Aaron’s sister Sarah became known as the “Israeli Joan of Arc”, and used carrier pigeons to send messages to the British until one was captured by the Turks, who then broke the code putting an end to NILI activities as well as to Sarah’s life. Rather than reveal anything about her comrades, she put a pistol to her head. Sacrificing her life so as not to reveal their names a century ago, her name today is emblazoned on street signs across Israel.
And this is only the beginning!
Continuing from A – which of course includes a number of Allenby Streets – through to Z, the street section of the book concludes with the novelist, playwright and journalist, Stephan Zweig (1881-1942).
Predicting the rise of Nazi Germany, he wisely counselled “Learn languages now! That’s the key to freedom. Who knows, maybe Germany and Europe will become so stifling that the free spirit will not be able to breathe within them.” How right he was as was his support of his friend, Theodor Herzl (1860-1904), one of the founding fathers of political Zionism, and whose name appears in streets in all the major cities and towns in Israel.
Patriarchs to the Present
Paging through Street Names in Israel is like letting your fingers do the walking as the reader tours from the time of the Patriarchs to the present. Bailey includes many streets named after non-Jews who made their mark in the Jewish world. Most notably is Sir Winston Churchill (1874-1965), “the only British Prime Minister to have won the Nobel Prize for Literature” and who was “a supporter of the Zionist ideals and clarified any doubt about the meaning of the Balfour Declaration,” which celebrates its centenary this year. Other examples are Raoul Wallenberg (1912-?) the Swedish diplomat who saved tens of thousands of Jews in Nazi-occupied Hungary during the Holocaust; the British army officer Orde Wingate (1903-1944), who championed – both in word and in deed – the cause of Jewish statehood, and a fellow South African of the author, Jan Christiaan Smuts (1870-1950). Field Marshall, humanist, botanist, soldier and statesman, the former Prime Minister of South Africa has “a street in Tel Aviv-Yaffo named Smuts Boulevard; a Smuts Garden in Jerusalem and Kibbutz Ramat Yohanan (Jan) was named in his honor in recognition of his Zionist sympathies and endeavors.”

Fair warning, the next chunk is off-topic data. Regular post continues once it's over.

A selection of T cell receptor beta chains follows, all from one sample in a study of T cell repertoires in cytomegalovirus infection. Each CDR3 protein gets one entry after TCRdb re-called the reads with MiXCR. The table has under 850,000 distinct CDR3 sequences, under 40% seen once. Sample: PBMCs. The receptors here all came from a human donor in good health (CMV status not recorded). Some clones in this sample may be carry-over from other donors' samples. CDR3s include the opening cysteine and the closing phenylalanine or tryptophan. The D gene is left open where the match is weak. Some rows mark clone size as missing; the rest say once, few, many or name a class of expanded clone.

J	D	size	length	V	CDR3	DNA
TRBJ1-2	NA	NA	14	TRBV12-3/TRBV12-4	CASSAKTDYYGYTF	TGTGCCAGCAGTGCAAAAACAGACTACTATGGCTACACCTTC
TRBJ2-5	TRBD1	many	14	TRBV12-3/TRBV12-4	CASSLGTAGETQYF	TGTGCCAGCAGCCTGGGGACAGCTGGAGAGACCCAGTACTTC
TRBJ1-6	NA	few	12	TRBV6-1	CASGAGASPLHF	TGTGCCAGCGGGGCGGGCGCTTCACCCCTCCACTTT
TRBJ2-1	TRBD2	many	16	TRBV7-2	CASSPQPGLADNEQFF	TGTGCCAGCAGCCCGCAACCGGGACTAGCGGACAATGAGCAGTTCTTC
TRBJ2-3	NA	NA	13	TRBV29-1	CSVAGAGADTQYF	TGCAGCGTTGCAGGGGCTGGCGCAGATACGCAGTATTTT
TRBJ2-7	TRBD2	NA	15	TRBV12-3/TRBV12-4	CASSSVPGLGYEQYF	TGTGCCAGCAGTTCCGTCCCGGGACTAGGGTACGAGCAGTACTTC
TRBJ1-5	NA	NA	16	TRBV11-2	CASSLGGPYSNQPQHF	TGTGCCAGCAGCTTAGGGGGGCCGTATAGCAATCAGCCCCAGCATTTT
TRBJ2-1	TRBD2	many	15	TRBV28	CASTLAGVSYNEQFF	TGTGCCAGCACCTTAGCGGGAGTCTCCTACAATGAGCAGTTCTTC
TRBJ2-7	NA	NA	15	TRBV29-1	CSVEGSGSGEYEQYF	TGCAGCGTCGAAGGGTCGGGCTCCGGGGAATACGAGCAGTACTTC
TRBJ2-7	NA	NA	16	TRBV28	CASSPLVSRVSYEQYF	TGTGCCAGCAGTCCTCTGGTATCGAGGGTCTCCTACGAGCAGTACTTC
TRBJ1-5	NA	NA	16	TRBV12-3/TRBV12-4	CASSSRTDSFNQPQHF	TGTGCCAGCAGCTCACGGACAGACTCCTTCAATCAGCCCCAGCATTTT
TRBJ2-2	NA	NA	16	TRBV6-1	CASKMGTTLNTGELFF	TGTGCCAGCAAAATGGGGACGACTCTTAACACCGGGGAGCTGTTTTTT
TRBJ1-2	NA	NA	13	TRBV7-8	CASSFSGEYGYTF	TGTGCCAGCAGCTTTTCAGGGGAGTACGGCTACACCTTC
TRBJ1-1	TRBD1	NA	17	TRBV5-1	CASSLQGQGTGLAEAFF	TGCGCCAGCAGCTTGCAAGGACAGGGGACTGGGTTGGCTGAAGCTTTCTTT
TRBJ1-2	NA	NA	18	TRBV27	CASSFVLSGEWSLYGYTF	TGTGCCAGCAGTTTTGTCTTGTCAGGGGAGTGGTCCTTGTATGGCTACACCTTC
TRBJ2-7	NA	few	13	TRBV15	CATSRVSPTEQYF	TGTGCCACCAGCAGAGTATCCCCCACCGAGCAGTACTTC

Another street named after a major Israeli born in South Africa is Abba Eban (1915-2002). The multi-linguist and diplomat, Israel’s famed former Minister of Foreign Affairs was born in Cape Town as Aubrey Meir Solomon. He famously quipped, “Israel’s future will be longer than its past.”
This is one book that will not collect dust. Not to be tucked away on the top shelf of a bookcase, it should be easily accessible to all – of all ages and varying heights – so enlightening and enriching are its pages.
Kudos to Peter Bailey for his invaluable contribution to educating future generations.